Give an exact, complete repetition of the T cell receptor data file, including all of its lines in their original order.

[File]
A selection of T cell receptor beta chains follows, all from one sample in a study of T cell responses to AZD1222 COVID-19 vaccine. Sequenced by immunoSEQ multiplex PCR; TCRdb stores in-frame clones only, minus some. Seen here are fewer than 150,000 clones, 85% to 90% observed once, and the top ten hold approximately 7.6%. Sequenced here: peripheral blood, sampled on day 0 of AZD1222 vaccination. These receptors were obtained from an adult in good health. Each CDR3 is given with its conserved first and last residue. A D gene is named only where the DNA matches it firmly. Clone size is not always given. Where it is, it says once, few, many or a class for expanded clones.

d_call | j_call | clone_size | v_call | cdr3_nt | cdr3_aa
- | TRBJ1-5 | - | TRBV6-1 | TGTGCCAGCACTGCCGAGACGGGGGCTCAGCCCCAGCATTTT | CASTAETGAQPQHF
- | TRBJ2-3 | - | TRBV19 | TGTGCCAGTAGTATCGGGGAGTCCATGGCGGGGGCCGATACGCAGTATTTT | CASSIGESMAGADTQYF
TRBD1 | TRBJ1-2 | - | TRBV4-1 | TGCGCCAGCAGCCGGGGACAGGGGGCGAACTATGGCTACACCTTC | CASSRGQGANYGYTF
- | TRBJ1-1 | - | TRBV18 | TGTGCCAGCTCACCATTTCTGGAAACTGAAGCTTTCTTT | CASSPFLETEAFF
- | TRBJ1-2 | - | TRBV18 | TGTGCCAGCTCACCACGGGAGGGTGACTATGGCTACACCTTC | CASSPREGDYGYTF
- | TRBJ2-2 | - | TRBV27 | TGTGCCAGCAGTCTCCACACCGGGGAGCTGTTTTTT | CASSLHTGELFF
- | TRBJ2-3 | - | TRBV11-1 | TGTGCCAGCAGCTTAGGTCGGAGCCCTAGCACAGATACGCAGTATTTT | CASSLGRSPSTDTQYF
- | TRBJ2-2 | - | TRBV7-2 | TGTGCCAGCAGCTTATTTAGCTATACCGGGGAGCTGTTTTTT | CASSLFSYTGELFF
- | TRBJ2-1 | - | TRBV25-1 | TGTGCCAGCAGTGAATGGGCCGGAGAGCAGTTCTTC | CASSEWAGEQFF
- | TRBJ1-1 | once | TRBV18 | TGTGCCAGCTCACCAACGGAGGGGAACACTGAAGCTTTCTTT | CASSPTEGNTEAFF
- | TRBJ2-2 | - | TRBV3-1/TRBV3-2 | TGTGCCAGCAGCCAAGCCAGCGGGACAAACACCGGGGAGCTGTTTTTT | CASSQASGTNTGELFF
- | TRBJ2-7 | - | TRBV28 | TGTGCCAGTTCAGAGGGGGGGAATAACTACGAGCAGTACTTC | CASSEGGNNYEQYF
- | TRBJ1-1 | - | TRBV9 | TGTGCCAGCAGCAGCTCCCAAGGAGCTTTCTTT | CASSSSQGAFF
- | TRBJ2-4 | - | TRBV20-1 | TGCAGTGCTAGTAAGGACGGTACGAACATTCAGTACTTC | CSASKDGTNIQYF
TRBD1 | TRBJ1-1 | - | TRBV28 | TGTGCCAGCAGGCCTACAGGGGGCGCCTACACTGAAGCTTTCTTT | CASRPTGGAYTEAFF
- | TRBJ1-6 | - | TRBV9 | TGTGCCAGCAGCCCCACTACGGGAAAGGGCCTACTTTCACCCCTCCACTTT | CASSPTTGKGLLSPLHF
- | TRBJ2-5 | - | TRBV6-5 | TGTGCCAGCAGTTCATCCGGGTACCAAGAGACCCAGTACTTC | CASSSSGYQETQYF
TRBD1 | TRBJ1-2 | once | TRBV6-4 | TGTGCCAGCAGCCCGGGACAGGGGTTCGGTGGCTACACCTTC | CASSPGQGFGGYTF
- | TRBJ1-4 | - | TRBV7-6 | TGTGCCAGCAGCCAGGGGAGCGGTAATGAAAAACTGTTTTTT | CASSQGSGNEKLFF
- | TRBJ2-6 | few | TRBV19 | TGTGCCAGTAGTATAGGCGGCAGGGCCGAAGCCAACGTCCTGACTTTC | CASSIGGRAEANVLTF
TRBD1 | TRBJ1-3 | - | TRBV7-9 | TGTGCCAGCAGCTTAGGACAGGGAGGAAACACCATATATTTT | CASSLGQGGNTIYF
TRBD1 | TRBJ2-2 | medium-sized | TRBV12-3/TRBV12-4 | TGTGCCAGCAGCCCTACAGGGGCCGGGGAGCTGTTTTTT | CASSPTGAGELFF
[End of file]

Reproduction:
A selection of T cell receptor beta chains follows, all from one sample in a study of T cell responses to AZD1222 COVID-19 vaccine. Sequenced by immunoSEQ multiplex PCR; TCRdb stores in-frame clones only, minus some. Seen here are fewer than 150,000 clones, 85% to 90% observed once, and the top ten hold approximately 7.6%. Sequenced here: peripheral blood, sampled on day 0 of AZD1222 vaccination. These receptors were obtained from an adult in good health. Each CDR3 is given with its conserved first and last residue. A D gene is named only where the DNA matches it firmly. Clone size is not always given. Where it is, it says once, few, many or a class for expanded clones.

d_call | j_call | clone_size | v_call | cdr3_nt | cdr3_aa
- | TRBJ1-5 | - | TRBV6-1 | TGTGCCAGCACTGCCGAGACGGGGGCTCAGCCCCAGCATTTT | CASTAETGAQPQHF
- | TRBJ2-3 | - | TRBV19 | TGTGCCAGTAGTATCGGGGAGTCCATGGCGGGGGCCGATACGCAGTATTTT | CASSIGESMAGADTQYF
TRBD1 | TRBJ1-2 | - | TRBV4-1 | TGCGCCAGCAGCCGGGGACAGGGGGCGAACTATGGCTACACCTTC | CASSRGQGANYGYTF
- | TRBJ1-1 | - | TRBV18 | TGTGCCAGCTCACCATTTCTGGAAACTGAAGCTTTCTTT | CASSPFLETEAFF
- | TRBJ1-2 | - | TRBV18 | TGTGCCAGCTCACCACGGGAGGGTGACTATGGCTACACCTTC | CASSPREGDYGYTF
- | TRBJ2-2 | - | TRBV27 | TGTGCCAGCAGTCTCCACACCGGGGAGCTGTTTTTT | CASSLHTGELFF
- | TRBJ2-3 | - | TRBV11-1 | TGTGCCAGCAGCTTAGGTCGGAGCCCTAGCACAGATACGCAGTATTTT | CASSLGRSPSTDTQYF
- | TRBJ2-2 | - | TRBV7-2 | TGTGCCAGCAGCTTATTTAGCTATACCGGGGAGCTGTTTTTT | CASSLFSYTGELFF
- | TRBJ2-1 | - | TRBV25-1 | TGTGCCAGCAGTGAATGGGCCGGAGAGCAGTTCTTC | CASSEWAGEQFF
- | TRBJ1-1 | once | TRBV18 | TGTGCCAGCTCACCAACGGAGGGGAACACTGAAGCTTTCTTT | CASSPTEGNTEAFF
- | TRBJ2-2 | - | TRBV3-1/TRBV3-2 | TGTGCCAGCAGCCAAGCCAGCGGGACAAACACCGGGGAGCTGTTTTTT | CASSQASGTNTGELFF
- | TRBJ2-7 | - | TRBV28 | TGTGCCAGTTCAGAGGGGGGGAATAACTACGAGCAGTACTTC | CASSEGGNNYEQYF
- | TRBJ1-1 | - | TRBV9 | TGTGCCAGCAGCAGCTCCCAAGGAGCTTTCTTT | CASSSSQGAFF
- | TRBJ2-4 | - | TRBV20-1 | TGCAGTGCTAGTAAGGACGGTACGAACATTCAGTACTTC | CSASKDGTNIQYF
TRBD1 | TRBJ1-1 | - | TRBV28 | TGTGCCAGCAGGCCTACAGGGGGCGCCTACACTGAAGCTTTCTTT | CASRPTGGAYTEAFF
- | TRBJ1-6 | - | TRBV9 | TGTGCCAGCAGCCCCACTACGGGAAAGGGCCTACTTTCACCCCTCCACTTT | CASSPTTGKGLLSPLHF
- | TRBJ2-5 | - | TRBV6-5 | TGTGCCAGCAGTTCATCCGGGTACCAAGAGACCCAGTACTTC | CASSSSGYQETQYF
TRBD1 | TRBJ1-2 | once | TRBV6-4 | TGTGCCAGCAGCCCGGGACAGGGGTTCGGTGGCTACACCTTC | CASSPGQGFGGYTF
- | TRBJ1-4 | - | TRBV7-6 | TGTGCCAGCAGCCAGGGGAGCGGTAATGAAAAACTGTTTTTT | CASSQGSGNEKLFF
- | TRBJ2-6 | few | TRBV19 | TGTGCCAGTAGTATAGGCGGCAGGGCCGAAGCCAACGTCCTGACTTTC | CASSIGGRAEANVLTF
TRBD1 | TRBJ1-3 | - | TRBV7-9 | TGTGCCAGCAGCTTAGGACAGGGAGGAAACACCATATATTTT | CASSLGQGGNTIYF
TRBD1 | TRBJ2-2 | medium-sized | TRBV12-3/TRBV12-4 | TGTGCCAGCAGCCCTACAGGGGCCGGGGAGCTGTTTTTT | CASSPTGAGELFF